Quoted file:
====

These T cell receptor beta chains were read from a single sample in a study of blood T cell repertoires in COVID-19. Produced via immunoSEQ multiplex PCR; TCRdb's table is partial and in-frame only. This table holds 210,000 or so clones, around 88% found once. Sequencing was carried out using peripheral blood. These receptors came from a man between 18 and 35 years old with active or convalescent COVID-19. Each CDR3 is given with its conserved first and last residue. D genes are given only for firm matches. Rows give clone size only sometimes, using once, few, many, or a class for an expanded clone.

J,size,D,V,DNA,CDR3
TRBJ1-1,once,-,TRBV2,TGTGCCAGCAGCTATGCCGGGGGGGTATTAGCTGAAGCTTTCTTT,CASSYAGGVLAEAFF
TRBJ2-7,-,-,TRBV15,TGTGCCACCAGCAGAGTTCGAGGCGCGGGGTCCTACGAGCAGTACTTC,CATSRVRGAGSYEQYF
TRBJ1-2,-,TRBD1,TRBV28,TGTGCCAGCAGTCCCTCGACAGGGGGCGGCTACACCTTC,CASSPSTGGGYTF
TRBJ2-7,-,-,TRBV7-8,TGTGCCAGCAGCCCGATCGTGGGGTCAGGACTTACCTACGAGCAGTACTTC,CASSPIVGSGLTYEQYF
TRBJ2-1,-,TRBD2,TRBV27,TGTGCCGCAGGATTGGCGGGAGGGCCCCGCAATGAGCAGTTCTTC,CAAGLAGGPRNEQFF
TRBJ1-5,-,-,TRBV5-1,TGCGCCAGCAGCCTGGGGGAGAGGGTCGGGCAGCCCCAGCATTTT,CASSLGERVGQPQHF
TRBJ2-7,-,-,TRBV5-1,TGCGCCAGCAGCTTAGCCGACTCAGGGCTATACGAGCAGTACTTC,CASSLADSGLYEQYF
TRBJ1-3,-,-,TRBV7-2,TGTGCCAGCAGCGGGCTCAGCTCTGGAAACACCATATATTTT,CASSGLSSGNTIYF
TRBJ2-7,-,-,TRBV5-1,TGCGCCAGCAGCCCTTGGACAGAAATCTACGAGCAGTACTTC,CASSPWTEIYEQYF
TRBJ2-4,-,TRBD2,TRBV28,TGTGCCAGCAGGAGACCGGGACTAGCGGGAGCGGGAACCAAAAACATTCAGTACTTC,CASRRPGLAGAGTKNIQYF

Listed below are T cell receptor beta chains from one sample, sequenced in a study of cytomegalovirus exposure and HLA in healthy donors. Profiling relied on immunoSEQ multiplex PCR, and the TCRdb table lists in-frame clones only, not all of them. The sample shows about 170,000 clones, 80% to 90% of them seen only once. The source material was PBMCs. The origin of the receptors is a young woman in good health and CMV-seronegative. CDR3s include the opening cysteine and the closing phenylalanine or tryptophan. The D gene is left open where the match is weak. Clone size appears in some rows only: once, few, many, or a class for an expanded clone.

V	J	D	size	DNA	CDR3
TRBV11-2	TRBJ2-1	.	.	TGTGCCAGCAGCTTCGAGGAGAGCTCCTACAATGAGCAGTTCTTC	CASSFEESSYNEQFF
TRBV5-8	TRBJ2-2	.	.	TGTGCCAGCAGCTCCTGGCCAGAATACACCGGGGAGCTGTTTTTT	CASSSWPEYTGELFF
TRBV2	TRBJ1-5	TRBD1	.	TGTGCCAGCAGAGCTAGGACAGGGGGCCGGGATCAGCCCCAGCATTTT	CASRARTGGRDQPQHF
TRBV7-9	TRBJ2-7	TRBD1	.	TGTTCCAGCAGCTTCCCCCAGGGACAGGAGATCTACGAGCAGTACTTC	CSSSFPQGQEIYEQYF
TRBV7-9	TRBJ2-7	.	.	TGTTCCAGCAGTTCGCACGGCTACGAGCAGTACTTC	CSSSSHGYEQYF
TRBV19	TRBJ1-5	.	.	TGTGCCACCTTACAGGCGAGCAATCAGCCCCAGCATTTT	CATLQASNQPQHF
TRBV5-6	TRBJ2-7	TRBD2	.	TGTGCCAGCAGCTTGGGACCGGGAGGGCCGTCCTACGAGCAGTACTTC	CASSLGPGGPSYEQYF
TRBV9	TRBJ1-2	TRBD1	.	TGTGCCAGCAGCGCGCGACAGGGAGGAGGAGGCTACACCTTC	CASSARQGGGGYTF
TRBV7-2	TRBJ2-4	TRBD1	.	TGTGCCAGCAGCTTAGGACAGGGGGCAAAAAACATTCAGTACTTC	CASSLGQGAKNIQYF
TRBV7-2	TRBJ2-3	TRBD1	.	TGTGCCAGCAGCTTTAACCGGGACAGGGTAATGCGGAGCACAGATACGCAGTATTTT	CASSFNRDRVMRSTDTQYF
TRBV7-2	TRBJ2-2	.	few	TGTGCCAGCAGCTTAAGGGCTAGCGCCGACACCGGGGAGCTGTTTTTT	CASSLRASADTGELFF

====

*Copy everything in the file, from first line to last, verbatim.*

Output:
These T cell receptor beta chains were read from a single sample in a study of blood T cell repertoires in COVID-19. Produced via immunoSEQ multiplex PCR; TCRdb's table is partial and in-frame only. This table holds 210,000 or so clones, around 88% found once. Sequencing was carried out using peripheral blood. These receptors came from a man between 18 and 35 years old with active or convalescent COVID-19. Each CDR3 is given with its conserved first and last residue. D genes are given only for firm matches. Rows give clone size only sometimes, using once, few, many, or a class for an expanded clone.

J,size,D,V,DNA,CDR3
TRBJ1-1,once,-,TRBV2,TGTGCCAGCAGCTATGCCGGGGGGGTATTAGCTGAAGCTTTCTTT,CASSYAGGVLAEAFF
TRBJ2-7,-,-,TRBV15,TGTGCCACCAGCAGAGTTCGAGGCGCGGGGTCCTACGAGCAGTACTTC,CATSRVRGAGSYEQYF
TRBJ1-2,-,TRBD1,TRBV28,TGTGCCAGCAGTCCCTCGACAGGGGGCGGCTACACCTTC,CASSPSTGGGYTF
TRBJ2-7,-,-,TRBV7-8,TGTGCCAGCAGCCCGATCGTGGGGTCAGGACTTACCTACGAGCAGTACTTC,CASSPIVGSGLTYEQYF
TRBJ2-1,-,TRBD2,TRBV27,TGTGCCGCAGGATTGGCGGGAGGGCCCCGCAATGAGCAGTTCTTC,CAAGLAGGPRNEQFF
TRBJ1-5,-,-,TRBV5-1,TGCGCCAGCAGCCTGGGGGAGAGGGTCGGGCAGCCCCAGCATTTT,CASSLGERVGQPQHF
TRBJ2-7,-,-,TRBV5-1,TGCGCCAGCAGCTTAGCCGACTCAGGGCTATACGAGCAGTACTTC,CASSLADSGLYEQYF
TRBJ1-3,-,-,TRBV7-2,TGTGCCAGCAGCGGGCTCAGCTCTGGAAACACCATATATTTT,CASSGLSSGNTIYF
TRBJ2-7,-,-,TRBV5-1,TGCGCCAGCAGCCCTTGGACAGAAATCTACGAGCAGTACTTC,CASSPWTEIYEQYF
TRBJ2-4,-,TRBD2,TRBV28,TGTGCCAGCAGGAGACCGGGACTAGCGGGAGCGGGAACCAAAAACATTCAGTACTTC,CASRRPGLAGAGTKNIQYF

Listed below are T cell receptor beta chains from one sample, sequenced in a study of cytomegalovirus exposure and HLA in healthy donors. Profiling relied on immunoSEQ multiplex PCR, and the TCRdb table lists in-frame clones only, not all of them. The sample shows about 170,000 clones, 80% to 90% of them seen only once. The source material was PBMCs. The origin of the receptors is a young woman in good health and CMV-seronegative. CDR3s include the opening cysteine and the closing phenylalanine or tryptophan. The D gene is left open where the match is weak. Clone size appears in some rows only: once, few, many, or a class for an expanded clone.

V	J	D	size	DNA	CDR3
TRBV11-2	TRBJ2-1	.	.	TGTGCCAGCAGCTTCGAGGAGAGCTCCTACAATGAGCAGTTCTTC	CASSFEESSYNEQFF
TRBV5-8	TRBJ2-2	.	.	TGTGCCAGCAGCTCCTGGCCAGAATACACCGGGGAGCTGTTTTTT	CASSSWPEYTGELFF
TRBV2	TRBJ1-5	TRBD1	.	TGTGCCAGCAGAGCTAGGACAGGGGGCCGGGATCAGCCCCAGCATTTT	CASRARTGGRDQPQHF
TRBV7-9	TRBJ2-7	TRBD1	.	TGTTCCAGCAGCTTCCCCCAGGGACAGGAGATCTACGAGCAGTACTTC	CSSSFPQGQEIYEQYF
TRBV7-9	TRBJ2-7	.	.	TGTTCCAGCAGTTCGCACGGCTACGAGCAGTACTTC	CSSSSHGYEQYF
TRBV19	TRBJ1-5	.	.	TGTGCCACCTTACAGGCGAGCAATCAGCCCCAGCATTTT	CATLQASNQPQHF
TRBV5-6	TRBJ2-7	TRBD2	.	TGTGCCAGCAGCTTGGGACCGGGAGGGCCGTCCTACGAGCAGTACTTC	CASSLGPGGPSYEQYF
TRBV9	TRBJ1-2	TRBD1	.	TGTGCCAGCAGCGCGCGACAGGGAGGAGGAGGCTACACCTTC	CASSARQGGGGYTF
TRBV7-2	TRBJ2-4	TRBD1	.	TGTGCCAGCAGCTTAGGACAGGGGGCAAAAAACATTCAGTACTTC	CASSLGQGAKNIQYF
TRBV7-2	TRBJ2-3	TRBD1	.	TGTGCCAGCAGCTTTAACCGGGACAGGGTAATGCGGAGCACAGATACGCAGTATTTT	CASSFNRDRVMRSTDTQYF
TRBV7-2	TRBJ2-2	.	few	TGTGCCAGCAGCTTAAGGGCTAGCGCCGACACCGGGGAGCTGTTTTTT	CASSLRASADTGELFF